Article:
Tuesday, 12 November 2019

Flotation '19: Fundamentals Symposium Day 1

Flotation '19 began yesterday at the Vineyard Hotel in Cape Town. This 4-day conference, the 9th in the series, is, as always, split into two symposia, fundamentals and applications. With around 290 delegates from 33 countries, this is MEI's biggest conference in our history, and reflects the continuing importance of flotation, regarded as the world's most important technology, as we move into the 4th Industrial Revolution.
The daily updates will summarise the social events, and the activity around the exhibits, a much longer report on the technical programme being scheduled for week beginning December 1st. We are indebted, as always, to our corporate sponsors for their support.

Day 1: Monday November 11th
In opening the conference this morning, I noted that for many delegates this would be their first time in Cape Town, one of the world's most beautiful cities, and always near the top of the list of most popular tourist venues. It was not always so, however.
I first set foot in Cape Town 50 years and 2 months ago, en route to Zambia and the beginning of my 50 year career in the minerals industry. Cape Town was then a grim and austere place, visited by relatively few tourists. South Africa was at the height of its egregious apartheid era, with segregation of the races and all the benefits favouring the minority white population.
It would have been impossible to predict that 50 years on I would be addressing a sea of faces of all ethnic backgrounds in one of the city's best hotels. South Africa is an immensely complex country, still with major economic and social problems, but the changes have been huge. When we arrived in the Mother City all those years ago the South African rugby team was an international pariah, vilified as a symbol of apartheid with its all-white team composed mainly of Afrikaners. Who could have forecast that within the next 50 years the Springboks would be three times world champions and that just over a week ago, when they became champions for the third time, not only would half the team be black players, but they would be led by a black captain! It has been an incredible transformation.
Another major transformation has been the increasing number of women in our industry. During my four years in Zambia there were no female metallurgists, but female representation at Flotation '19 is around 15%.
One of the great ambassadors for women in mining was Prof. Dee Bradshaw, who sadly died last year. Dee was one of the few people who had attended every MEI flotation conference and she was for many years an MEI consultant to the series. She was also a great mentor to young researchers, many of whom are present at the conference. 
Dee will be sadly missed, and she would have loved to have seen the presentation of the MEI 2018 Young Person's Award to Dr. Zhiyong Gao, of Central South University, China. 
One of Zhiyong's nominators was Prof. John Ralston, the founding Director of Australia's Ian Wark Research Institute, and John got today's 17 technical presentations underway with a fine keynote lecture, discussing the legacy of Dr. Joe Kitchener of Imperial College, UK.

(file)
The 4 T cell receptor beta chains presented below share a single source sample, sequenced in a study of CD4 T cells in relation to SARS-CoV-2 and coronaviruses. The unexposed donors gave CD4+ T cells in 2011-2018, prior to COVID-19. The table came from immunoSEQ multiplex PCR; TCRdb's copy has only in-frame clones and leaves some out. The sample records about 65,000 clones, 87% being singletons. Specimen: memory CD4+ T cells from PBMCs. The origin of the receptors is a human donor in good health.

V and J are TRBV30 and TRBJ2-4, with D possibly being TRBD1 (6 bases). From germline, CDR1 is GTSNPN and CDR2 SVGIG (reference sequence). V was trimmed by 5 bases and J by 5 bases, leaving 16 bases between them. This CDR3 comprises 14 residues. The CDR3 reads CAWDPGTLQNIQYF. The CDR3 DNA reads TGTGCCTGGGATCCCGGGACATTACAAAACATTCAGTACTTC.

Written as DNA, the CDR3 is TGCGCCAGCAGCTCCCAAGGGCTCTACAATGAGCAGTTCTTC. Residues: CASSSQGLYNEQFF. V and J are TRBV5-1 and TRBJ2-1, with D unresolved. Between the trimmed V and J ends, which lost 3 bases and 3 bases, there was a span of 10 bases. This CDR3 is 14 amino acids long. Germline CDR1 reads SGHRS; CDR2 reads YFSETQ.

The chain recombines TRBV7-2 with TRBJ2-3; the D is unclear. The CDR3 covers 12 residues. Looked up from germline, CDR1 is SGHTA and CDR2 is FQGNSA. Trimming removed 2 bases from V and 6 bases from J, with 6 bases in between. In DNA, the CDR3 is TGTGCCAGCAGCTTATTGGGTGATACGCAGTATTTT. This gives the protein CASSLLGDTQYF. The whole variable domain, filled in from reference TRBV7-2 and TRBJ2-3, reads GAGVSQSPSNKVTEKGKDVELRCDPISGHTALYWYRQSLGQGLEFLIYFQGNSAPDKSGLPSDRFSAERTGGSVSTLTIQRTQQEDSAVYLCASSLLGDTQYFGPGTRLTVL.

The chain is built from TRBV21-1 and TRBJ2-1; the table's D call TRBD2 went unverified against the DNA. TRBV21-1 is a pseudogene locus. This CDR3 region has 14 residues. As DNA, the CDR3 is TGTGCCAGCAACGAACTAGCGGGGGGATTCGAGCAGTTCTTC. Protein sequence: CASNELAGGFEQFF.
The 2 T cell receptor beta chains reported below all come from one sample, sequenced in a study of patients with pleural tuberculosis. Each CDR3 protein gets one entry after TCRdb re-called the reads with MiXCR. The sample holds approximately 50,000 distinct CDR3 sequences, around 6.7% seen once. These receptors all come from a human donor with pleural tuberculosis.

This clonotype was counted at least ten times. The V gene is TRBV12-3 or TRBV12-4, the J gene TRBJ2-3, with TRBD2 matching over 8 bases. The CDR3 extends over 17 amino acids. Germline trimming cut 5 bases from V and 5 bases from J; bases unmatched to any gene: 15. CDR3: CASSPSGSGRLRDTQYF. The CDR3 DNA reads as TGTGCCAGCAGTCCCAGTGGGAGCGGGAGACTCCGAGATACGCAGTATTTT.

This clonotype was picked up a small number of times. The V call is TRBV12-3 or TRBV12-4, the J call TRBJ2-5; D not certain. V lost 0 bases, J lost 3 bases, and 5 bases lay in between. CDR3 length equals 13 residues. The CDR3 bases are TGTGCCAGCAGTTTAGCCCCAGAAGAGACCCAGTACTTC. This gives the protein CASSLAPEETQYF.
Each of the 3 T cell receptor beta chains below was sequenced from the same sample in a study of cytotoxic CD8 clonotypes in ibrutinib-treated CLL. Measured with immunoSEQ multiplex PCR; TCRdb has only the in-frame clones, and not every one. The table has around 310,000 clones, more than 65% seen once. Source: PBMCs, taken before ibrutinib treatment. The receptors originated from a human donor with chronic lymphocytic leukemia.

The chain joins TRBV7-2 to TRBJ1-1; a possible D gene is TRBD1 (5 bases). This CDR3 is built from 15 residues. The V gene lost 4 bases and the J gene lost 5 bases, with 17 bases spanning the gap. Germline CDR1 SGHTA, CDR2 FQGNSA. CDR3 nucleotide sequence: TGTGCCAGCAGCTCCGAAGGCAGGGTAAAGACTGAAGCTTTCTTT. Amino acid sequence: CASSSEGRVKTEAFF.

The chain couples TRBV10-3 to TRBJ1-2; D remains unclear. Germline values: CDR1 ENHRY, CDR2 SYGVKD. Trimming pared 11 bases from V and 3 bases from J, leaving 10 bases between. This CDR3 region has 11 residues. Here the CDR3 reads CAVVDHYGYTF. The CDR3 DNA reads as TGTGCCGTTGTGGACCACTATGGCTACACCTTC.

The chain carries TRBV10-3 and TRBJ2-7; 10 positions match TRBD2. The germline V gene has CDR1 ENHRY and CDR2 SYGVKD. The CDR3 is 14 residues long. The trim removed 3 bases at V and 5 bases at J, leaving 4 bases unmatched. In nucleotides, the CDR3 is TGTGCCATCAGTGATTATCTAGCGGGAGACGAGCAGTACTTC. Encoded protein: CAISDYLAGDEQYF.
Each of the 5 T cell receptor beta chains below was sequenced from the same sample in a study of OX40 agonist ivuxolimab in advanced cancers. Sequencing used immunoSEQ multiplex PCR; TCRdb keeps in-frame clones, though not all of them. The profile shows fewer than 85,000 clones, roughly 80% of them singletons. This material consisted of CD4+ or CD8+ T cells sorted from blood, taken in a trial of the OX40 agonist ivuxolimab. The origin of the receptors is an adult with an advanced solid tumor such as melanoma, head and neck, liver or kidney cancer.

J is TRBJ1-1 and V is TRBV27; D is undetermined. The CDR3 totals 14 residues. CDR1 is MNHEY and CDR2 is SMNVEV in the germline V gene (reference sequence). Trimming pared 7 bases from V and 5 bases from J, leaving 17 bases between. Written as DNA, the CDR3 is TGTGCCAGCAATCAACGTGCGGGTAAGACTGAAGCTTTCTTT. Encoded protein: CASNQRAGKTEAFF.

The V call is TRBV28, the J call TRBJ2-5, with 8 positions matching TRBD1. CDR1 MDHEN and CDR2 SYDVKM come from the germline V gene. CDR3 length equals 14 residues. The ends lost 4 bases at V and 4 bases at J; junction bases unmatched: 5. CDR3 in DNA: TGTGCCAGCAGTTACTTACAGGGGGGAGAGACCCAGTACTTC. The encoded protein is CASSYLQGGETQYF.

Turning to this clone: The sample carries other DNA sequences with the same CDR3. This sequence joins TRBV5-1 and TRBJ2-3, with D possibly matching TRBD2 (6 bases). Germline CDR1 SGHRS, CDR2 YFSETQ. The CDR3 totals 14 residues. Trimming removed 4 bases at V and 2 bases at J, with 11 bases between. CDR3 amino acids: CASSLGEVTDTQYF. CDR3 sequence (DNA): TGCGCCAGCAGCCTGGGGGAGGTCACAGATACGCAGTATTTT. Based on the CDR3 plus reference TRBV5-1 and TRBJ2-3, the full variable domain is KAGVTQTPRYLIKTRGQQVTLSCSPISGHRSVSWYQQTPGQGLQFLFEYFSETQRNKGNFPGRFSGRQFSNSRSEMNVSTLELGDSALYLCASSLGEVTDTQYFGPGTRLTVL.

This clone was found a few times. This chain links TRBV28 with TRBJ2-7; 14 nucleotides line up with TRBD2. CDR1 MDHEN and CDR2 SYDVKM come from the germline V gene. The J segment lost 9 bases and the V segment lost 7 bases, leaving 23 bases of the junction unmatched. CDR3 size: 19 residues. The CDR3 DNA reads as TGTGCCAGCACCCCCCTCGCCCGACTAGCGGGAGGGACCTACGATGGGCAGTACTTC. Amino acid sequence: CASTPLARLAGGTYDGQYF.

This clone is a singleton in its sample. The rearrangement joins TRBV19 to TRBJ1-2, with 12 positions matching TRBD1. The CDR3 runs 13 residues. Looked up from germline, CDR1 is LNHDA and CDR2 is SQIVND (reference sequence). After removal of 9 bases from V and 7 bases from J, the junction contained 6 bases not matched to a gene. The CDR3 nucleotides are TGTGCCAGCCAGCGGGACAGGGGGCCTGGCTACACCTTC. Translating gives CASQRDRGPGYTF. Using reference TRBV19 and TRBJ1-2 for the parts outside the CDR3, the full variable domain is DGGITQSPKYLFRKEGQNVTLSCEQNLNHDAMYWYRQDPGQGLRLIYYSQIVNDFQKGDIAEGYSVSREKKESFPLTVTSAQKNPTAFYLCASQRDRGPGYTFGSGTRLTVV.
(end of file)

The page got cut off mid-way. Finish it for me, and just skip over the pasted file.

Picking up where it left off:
The long lunch and coffee breaks were centred around the 22 exhibits and the poster presentations, and during the first coffee break Zhiyong met Peter Amelunxen, of Hudbay Minerals, the recipient of the first MEI Award, in 2011.
Peter and Zhiyong
Outotec and Central South University (CSU) have signed a framework agreement about wide-ranging scientific cooperation, which includes the establishment of a joint research laboratory at CSU, localizing Outotec’s technologies in China, globalizing technologies from both entities, participating in metallurgical education and promoting innovative environmental process development. The six delegates from CSU are pictured below with some of the large team representing  Outotec.
I had a chance to catch up with Joe Felix, his son Travis and their colleague Alessandra Castillo, from CiDRA Minerals Processing, a regular exhibitor at MEI Conferences. This year they are exhibiting their SONARtrac® wrap-around the pipeline flow measurement systems, and the CYCLONEtrac™ Particle Size Tracking system (PST), which provides real-time, online particle information for each individual hydrocyclone for grind optimization and they have launched a new generation of PST probe with SMARTSensor technology which includes condition-based monitoring. Also on display is their newest solution, the CYCLONEtrac Oversize Monitoring system, specifically designed to alert grind operators when individual hydrocyclones are in a roping condition and unwanted coarse material is in the overflow stream. 
At the CiDRA booth
The first lunch break
I was pleased to hear that regular sponsor Promet 101 is the first to sign up for Flotation '21, which will be back at the Vineyard in November 2021.
Promet 101's Stuart Saich and MEI's Jon Wills shake hands on the sponsorship agreement
After a long, interesting day, it was great to relax with the biggest crowd we have ever seen in the hotel gardens, and to enjoy a few glasses of pinotage at the first of our evening sundowners. And it was particularly good to see MEI's Biomining '20 consultant, Prof. Sue Harrison, from nearby University of Cape Town.
Sue Harrison (centre) and friends

1 comment:

  1. Just a short note to say jolly well done on today’s opening speech. It captured the mood of the country incredibly well.

    Many thanks
    Cyril O'Connor, University of Cape Town


If you have difficulty posting a comment, please email the comment, and any photos that you might like to add, to bwills@min-eng.com and I will submit on your behalf